Medicaid Expansion Plans Provide Novel Approaches for Healthcare Coverage

Stanton R. Mehr and Mary K. Caffrey
Published: Monday, Dec 23, 2013
Pennsylvania Governor Tom Corbett

Pennsylvania Governor
Tom Corbett

The US Supreme Court’s decision to uphold the Affordable Care Act but allow states to decide whether to expand Medicaid1 has raised a question in many states: Where political leaders have been opposed or split on President Obama’s healthcare reforms, is it smart or foolish to cover more people?

While Republicans oppose healthcare reform more often than Democrats, having a Republican in the state house has not always doomed Medicaid expansion. Arizona Governor Jan Brewer, who famously wagged her finger at Obama on an airport tarmac, nonetheless stared down legislators in her own party until they added 300,000 people to the rolls. For New Jersey’s Chris Christie, having a Democratic legislature made Medicaid expansion easier. However, neither Arizona nor New Jersey set up a state-run exchange to enroll people in health plans.

But in other states, philosophical opposition to expanding a government program and concerns about long-term costs forced full-blown rejection of Medicaid Expansion or, in the case of places like Arkansas, Iowa, and Pennsylvania, attempts at hybrid plans. Waivers would allow states to craft their own versions of Medicaid, most with elements of privatization and one, in Pennsylvania, that would require, for the first time, that most new recipients look for work.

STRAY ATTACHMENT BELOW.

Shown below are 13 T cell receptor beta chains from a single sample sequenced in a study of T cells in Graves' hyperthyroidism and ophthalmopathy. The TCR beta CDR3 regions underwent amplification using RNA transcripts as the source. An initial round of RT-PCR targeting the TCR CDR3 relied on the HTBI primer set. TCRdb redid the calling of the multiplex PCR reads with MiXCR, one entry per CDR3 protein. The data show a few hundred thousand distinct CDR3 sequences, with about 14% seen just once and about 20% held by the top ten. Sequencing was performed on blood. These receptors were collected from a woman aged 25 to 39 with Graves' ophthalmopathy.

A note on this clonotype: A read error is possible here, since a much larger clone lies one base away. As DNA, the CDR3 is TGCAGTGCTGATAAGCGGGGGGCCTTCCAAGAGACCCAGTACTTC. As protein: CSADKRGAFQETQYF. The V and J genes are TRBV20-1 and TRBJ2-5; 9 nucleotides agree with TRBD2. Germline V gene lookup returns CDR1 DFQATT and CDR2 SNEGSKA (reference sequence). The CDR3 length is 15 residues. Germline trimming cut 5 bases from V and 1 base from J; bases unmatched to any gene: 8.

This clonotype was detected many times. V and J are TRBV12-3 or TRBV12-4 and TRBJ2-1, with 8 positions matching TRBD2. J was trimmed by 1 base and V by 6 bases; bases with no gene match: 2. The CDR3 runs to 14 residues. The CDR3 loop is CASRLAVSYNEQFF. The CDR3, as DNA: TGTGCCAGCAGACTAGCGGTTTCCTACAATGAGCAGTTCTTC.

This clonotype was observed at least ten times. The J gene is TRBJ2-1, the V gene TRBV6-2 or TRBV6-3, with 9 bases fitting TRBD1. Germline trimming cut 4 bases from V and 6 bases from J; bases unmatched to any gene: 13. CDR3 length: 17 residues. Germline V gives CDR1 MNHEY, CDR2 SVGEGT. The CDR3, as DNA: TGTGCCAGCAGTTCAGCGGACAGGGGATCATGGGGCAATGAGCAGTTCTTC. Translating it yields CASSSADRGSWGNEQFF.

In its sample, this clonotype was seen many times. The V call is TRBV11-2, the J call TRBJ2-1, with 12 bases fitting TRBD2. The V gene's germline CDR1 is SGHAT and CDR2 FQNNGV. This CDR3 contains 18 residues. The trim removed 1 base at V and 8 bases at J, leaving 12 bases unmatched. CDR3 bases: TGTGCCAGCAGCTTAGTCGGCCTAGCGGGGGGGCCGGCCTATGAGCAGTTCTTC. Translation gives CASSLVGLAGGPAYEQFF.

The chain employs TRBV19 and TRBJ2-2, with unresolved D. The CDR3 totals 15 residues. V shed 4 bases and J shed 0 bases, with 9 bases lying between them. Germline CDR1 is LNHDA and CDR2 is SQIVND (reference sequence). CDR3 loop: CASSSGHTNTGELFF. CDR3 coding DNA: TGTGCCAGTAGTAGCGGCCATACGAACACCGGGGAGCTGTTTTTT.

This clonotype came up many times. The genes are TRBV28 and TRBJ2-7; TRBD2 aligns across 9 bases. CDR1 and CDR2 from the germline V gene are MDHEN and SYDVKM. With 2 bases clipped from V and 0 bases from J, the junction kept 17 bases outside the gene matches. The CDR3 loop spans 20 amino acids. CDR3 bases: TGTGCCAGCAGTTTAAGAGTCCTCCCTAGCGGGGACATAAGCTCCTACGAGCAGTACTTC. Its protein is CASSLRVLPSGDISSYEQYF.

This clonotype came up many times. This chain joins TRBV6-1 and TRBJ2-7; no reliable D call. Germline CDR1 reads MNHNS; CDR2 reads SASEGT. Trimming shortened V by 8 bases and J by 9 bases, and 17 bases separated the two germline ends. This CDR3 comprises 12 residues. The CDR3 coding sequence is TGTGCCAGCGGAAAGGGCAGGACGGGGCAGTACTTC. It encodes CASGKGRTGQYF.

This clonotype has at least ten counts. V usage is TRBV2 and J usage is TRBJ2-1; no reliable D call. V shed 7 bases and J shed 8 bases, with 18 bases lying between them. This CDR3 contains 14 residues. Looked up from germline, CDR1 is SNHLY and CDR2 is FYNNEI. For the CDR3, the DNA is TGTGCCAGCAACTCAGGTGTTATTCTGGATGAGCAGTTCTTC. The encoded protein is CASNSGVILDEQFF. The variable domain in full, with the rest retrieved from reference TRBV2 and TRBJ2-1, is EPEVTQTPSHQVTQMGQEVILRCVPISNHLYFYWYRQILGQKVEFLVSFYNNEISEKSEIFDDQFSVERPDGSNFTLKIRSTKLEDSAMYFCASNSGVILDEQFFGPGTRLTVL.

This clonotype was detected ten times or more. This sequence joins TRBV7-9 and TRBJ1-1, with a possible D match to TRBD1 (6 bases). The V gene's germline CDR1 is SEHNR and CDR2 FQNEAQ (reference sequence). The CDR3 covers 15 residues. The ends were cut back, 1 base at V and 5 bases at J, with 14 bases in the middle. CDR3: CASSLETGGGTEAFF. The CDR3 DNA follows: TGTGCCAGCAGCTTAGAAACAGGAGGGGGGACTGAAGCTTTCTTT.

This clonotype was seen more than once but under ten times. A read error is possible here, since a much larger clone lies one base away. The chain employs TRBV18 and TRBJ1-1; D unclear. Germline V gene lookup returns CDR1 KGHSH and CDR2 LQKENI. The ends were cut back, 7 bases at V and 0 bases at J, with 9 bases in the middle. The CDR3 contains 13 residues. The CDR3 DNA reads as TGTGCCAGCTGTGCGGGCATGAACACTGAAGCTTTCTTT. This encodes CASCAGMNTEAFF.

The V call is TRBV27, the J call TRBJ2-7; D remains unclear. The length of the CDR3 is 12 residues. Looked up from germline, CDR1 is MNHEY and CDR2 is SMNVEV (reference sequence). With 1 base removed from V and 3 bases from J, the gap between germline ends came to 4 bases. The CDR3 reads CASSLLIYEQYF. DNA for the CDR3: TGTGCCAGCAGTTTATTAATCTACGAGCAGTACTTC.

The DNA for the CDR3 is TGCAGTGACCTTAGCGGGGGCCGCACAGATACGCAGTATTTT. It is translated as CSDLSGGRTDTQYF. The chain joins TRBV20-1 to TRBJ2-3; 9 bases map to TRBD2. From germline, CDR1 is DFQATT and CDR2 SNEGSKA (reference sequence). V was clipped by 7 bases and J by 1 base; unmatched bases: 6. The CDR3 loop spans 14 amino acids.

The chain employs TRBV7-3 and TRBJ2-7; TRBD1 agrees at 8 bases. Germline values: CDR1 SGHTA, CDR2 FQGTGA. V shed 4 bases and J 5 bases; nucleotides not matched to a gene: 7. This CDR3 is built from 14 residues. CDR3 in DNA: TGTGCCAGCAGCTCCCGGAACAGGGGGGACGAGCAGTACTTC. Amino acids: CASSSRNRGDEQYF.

Arkansas Opens the Door

On Friday, September 27, Arkansas Governor Mike Beebe received a phone call from US Health and Human Services Secretary Kathleen Sebelius that his state would be the first granted a waiver to pursue a so-called “private option,” which will allow state residents to use Medicaid dollars to subsidize coverage obtained through private insurance. Up to six states may pursue some form of Arkansas’ plan with two, Iowa and Pennsylvania, filing waiver requests.

Beebe, a Democrat, said the waiver would allow about 218,000 Arkansans to receive private coverage. “Our actions have drawn positive attention from across the country, and now we will focus on getting this insurance to the Arkansans who need it to lead healthier, more productive lives,” he said in a statement.2

The Arkansas, Iowa, and Pennsylvania plans all feature free-market aspects to the expansion of coverage—a unique “hybrid” strategy palatable to Republican or conservative Democratic legislators in their own states, and perhaps to conservative lawmakers elsewhere who have resisted expanding any government program.3 Indeed, at the recent Medicare-Medicaid conference sponsored by America’s Health Insurance Plans, Daniel Crippen, executive director of the National Governors Association, said absent the willingness of the Centers for Medicare & Medicaid Services (CMS) to approve hybrid plans, he did not foresee additional Medicaid expansion until after the 2016 election cycle. “If there’s more flexibility, the sooner the expansion will occur,” he said.

Table. Key Provisions of the Arkansas, Iowa, and Pennsylvania Waiver Applications

Plan Element Arkansas Iowa Pennsylvania
Use of Private Health Plans for Newly Eligible? Mandatory Mandatory Mandatory
Use of Premium Assistance Yes Yes Yes
Plan Duration 2014-2016 2014-2018 2014-a
Estimated Newly Eligible Population 225,000 150,000 620,000
Enrollment in Private Plans Yes Yes Yes
Proposed Coverage Groups All newly eligible benificiaries up to 138% of FPL All new eligible beneficiaries between 101% and 138% FPL All newly eligible beneficiaries up to 138%of FOPL